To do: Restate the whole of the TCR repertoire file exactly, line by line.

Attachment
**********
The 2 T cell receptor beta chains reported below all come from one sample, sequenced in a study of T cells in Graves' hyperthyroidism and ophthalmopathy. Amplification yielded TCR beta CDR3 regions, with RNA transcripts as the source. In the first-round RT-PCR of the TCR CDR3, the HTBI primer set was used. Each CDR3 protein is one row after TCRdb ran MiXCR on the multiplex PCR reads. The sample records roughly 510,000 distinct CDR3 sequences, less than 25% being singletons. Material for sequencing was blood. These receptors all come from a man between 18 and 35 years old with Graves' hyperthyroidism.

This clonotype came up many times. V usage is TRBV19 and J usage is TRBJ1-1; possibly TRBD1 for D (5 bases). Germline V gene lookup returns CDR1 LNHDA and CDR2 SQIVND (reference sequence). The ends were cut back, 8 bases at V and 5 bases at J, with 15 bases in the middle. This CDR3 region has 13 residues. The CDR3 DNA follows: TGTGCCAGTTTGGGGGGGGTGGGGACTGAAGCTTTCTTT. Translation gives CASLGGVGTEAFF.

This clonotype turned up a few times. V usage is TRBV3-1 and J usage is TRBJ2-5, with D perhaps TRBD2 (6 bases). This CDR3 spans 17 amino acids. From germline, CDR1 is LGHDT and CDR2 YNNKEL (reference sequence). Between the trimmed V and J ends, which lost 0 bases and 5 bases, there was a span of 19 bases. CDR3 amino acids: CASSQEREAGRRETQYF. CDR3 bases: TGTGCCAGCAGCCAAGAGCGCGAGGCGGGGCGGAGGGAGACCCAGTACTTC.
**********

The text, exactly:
The 2 T cell receptor beta chains reported below all come from one sample, sequenced in a study of T cells in Graves' hyperthyroidism and ophthalmopathy. Amplification yielded TCR beta CDR3 regions, with RNA transcripts as the source. In the first-round RT-PCR of the TCR CDR3, the HTBI primer set was used. Each CDR3 protein is one row after TCRdb ran MiXCR on the multiplex PCR reads. The sample records roughly 510,000 distinct CDR3 sequences, less than 25% being singletons. Material for sequencing was blood. These receptors all come from a man between 18 and 35 years old with Graves' hyperthyroidism.

This clonotype came up many times. V usage is TRBV19 and J usage is TRBJ1-1; possibly TRBD1 for D (5 bases). Germline V gene lookup returns CDR1 LNHDA and CDR2 SQIVND (reference sequence). The ends were cut back, 8 bases at V and 5 bases at J, with 15 bases in the middle. This CDR3 region has 13 residues. The CDR3 DNA follows: TGTGCCAGTTTGGGGGGGGTGGGGACTGAAGCTTTCTTT. Translation gives CASLGGVGTEAFF.

This clonotype turned up a few times. V usage is TRBV3-1 and J usage is TRBJ2-5, with D perhaps TRBD2 (6 bases). This CDR3 spans 17 amino acids. From germline, CDR1 is LGHDT and CDR2 YNNKEL (reference sequence). Between the trimmed V and J ends, which lost 0 bases and 5 bases, there was a span of 19 bases. CDR3 amino acids: CASSQEREAGRRETQYF. CDR3 bases: TGTGCCAGCAGCCAAGAGCGCGAGGCGGGGCGGAGGGAGACCCAGTACTTC.